At some point during the prosecution of your case, you will likely hear the term “expert witness” used. An expert witness is an individual who possesses professional expertise in a particular subject matter relating to your case by virtue of their knowledge, education, and/or training. As such, expert testimony, in most cases, is not only required, but also lends credibility to your claim in the eyes of the jury.
Generally speaking, there are two different types of experts: consulting experts and testifying experts. A consulting expert’s primary responsibilities are to assist the trial lawyers working on your case to ensure that all aspects of your case are being fully investigated and pursued. For example, if you suffered a catastrophic injury, a consulting medical expert can assist your trial team in ensuring that you have received all the appropriate medical care and treatment necessary to fully understand the extent of your injuries. Additionally, consulting experts assist your trial team in not only assessing the strengths of your case, but also any areas of concern. This, in turn, allows for a dialogue to explore and assess alternative lines of inquiry and theories in prosecuting your claims, as well as countering any defenses. Because consulting experts do not testify at trial, a consulting expert is a valuable asset in developing trial strategy.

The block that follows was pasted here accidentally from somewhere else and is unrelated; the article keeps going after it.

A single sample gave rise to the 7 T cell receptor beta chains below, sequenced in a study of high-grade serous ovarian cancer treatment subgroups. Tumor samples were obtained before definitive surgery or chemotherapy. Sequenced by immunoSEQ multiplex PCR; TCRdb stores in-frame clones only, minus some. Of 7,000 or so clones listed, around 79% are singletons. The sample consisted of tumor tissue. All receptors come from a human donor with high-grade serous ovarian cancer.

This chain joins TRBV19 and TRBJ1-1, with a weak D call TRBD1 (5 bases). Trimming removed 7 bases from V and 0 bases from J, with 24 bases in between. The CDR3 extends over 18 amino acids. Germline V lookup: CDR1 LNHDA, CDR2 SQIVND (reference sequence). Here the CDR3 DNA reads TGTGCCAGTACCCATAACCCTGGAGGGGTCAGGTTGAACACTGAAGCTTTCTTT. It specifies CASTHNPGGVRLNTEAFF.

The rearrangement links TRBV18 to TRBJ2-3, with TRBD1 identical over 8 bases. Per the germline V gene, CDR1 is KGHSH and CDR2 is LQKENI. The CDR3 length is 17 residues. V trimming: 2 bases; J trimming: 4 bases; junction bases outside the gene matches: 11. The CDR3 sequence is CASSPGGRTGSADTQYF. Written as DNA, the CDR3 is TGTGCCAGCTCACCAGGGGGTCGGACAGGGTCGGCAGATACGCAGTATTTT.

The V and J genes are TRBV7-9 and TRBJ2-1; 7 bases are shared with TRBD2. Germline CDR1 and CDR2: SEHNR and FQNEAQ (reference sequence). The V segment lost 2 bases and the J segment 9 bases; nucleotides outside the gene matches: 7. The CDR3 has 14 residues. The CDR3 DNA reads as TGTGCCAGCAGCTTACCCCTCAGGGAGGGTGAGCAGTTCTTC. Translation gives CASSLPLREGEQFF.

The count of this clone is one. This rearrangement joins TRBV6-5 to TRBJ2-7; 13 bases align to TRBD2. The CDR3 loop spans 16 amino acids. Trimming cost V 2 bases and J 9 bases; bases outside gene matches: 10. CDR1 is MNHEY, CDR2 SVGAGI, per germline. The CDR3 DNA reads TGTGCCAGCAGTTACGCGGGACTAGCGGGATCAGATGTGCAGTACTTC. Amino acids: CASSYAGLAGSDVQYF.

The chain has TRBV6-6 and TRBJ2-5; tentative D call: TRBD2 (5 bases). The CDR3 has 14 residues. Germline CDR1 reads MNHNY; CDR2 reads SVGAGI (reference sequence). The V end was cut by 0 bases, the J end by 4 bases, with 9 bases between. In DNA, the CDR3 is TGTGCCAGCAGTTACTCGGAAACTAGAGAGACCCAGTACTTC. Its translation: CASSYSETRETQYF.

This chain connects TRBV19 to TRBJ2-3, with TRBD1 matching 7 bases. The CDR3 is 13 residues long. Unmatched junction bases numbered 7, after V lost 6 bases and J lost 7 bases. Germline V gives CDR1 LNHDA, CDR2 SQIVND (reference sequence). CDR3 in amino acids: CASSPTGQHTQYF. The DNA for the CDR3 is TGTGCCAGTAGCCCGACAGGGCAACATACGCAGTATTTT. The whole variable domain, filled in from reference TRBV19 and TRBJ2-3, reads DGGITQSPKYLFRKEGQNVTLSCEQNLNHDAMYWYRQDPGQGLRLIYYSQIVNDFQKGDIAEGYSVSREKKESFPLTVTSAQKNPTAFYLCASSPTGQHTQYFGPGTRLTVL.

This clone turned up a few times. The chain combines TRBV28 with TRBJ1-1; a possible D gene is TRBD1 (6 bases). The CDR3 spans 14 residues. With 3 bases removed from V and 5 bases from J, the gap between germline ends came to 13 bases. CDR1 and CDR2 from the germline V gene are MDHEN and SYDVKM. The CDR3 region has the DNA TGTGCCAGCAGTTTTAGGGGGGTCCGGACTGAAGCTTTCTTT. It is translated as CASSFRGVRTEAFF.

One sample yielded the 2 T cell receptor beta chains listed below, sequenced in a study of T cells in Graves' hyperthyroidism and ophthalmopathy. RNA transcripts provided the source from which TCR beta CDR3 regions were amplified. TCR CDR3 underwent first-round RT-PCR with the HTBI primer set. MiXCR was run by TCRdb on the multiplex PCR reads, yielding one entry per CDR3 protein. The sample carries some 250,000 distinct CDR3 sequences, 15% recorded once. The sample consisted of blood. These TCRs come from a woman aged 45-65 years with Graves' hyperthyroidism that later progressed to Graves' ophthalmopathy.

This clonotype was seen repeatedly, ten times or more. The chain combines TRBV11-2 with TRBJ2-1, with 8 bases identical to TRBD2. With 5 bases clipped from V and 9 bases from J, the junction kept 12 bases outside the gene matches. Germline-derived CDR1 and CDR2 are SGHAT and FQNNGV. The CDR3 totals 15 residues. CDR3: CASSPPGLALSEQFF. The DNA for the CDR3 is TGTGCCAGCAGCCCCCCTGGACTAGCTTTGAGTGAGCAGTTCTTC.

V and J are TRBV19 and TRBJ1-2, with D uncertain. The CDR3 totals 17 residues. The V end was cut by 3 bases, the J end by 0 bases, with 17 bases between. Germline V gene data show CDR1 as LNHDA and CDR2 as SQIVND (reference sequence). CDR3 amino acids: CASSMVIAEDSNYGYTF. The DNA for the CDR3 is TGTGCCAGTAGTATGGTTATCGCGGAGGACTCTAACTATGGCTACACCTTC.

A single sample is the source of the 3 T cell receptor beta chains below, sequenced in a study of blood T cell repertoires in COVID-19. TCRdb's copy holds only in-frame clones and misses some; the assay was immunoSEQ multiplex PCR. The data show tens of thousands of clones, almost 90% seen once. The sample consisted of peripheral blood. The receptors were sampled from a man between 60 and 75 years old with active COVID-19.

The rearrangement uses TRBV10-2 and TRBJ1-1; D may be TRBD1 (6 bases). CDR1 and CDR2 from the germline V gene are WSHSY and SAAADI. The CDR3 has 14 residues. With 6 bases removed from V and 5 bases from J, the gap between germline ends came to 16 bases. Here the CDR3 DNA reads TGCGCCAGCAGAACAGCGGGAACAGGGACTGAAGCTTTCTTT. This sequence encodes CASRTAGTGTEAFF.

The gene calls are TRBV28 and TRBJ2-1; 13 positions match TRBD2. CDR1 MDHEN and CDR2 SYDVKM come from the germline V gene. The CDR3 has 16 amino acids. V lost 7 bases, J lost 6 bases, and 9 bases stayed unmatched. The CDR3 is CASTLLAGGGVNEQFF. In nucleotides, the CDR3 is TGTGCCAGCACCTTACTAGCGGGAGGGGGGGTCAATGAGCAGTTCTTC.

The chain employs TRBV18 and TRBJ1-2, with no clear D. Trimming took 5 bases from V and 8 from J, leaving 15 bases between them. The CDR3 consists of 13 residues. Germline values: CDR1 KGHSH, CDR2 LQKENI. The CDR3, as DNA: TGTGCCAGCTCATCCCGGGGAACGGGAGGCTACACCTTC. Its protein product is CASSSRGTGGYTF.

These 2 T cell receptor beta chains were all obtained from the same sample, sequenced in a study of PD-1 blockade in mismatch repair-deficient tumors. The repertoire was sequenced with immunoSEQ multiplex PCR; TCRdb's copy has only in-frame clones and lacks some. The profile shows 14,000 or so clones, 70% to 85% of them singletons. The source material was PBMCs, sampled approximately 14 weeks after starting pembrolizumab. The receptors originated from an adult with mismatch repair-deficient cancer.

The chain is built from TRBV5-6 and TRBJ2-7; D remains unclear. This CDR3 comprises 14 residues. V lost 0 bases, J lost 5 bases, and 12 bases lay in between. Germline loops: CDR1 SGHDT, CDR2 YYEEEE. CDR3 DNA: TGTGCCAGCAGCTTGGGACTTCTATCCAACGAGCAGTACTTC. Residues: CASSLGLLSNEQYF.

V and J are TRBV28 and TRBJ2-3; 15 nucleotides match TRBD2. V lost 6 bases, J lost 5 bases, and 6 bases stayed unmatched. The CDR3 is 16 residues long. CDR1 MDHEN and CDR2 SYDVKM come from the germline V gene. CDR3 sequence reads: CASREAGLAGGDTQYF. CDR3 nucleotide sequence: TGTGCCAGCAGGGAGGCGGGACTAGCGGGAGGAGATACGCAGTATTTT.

The role of the testifying expert, while similar to that of a consulting expert, is more objective. The testifying expert is the professional who will assist the jury at trial in reaching the proper conclusions at trial. The testifying expert will assess all of the pertinent facts of your case and provide an expert opinion based upon the same. An important distinction between a consulting expert and testifying expert is that conversations with the consulting expert are privileged, meaning the defendant cannot learn of their content, whereas conversations with a testifying expert are subject to discovery by the defendant.
Because testifying experts are providing their opinions at trial, they, unlike consulting experts, are subject to a challenge of their qualifications through either a Daubert or Frye challenge. These challenges by the defendant focus not only on the expert’s qualifications, but also the reliability of their opinions. Once the defendant challenges an expert’s testimony, the expert could be stricken by the court and the expert’s testimony excluded from trial.
Given the significant risks associated with hiring an unqualified expert, it is important to hire a lawyer that has an established network of qualified and reliable experts, and similarly, is able to appropriately vet any potential new experts. Please do not attempt to determine if you have a compensable case. You must consult a relevant liability attorney who has the expertise and extensive knowledge necessary to determine who ultimately caused the harm and injuries you or a loved one suffered.
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